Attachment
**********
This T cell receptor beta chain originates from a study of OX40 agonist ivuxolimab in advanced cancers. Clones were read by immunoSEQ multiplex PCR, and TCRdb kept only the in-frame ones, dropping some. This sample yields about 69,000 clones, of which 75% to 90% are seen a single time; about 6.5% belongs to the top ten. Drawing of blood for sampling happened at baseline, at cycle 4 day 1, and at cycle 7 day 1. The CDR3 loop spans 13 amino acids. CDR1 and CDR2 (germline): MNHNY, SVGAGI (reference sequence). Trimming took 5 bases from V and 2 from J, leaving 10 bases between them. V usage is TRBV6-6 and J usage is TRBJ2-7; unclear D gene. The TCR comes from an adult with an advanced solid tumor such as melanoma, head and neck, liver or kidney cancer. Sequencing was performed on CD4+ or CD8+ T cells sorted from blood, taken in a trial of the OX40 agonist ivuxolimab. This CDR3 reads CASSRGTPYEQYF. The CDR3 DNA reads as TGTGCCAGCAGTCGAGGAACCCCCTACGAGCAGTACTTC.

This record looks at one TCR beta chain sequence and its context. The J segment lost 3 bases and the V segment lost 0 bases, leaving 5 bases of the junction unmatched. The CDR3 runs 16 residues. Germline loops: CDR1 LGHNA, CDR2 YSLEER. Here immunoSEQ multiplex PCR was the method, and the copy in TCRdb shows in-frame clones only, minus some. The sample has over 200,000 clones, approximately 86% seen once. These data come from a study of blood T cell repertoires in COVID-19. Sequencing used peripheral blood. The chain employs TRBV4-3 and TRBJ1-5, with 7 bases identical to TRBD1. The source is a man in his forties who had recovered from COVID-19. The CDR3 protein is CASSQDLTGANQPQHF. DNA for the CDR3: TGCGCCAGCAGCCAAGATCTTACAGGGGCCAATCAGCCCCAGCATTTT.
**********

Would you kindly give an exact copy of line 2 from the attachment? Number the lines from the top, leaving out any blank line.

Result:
This record looks at one TCR beta chain sequence and its context. The J segment lost 3 bases and the V segment lost 0 bases, leaving 5 bases of the junction unmatched. The CDR3 runs 16 residues. Germline loops: CDR1 LGHNA, CDR2 YSLEER. Here immunoSEQ multiplex PCR was the method, and the copy in TCRdb shows in-frame clones only, minus some. The sample has over 200,000 clones, approximately 86% seen once. These data come from a study of blood T cell repertoires in COVID-19. Sequencing used peripheral blood. The chain employs TRBV4-3 and TRBJ1-5, with 7 bases identical to TRBD1. The source is a man in his forties who had recovered from COVID-19. The CDR3 protein is CASSQDLTGANQPQHF. DNA for the CDR3: TGCGCCAGCAGCCAAGATCTTACAGGGGCCAATCAGCCCCAGCATTTT.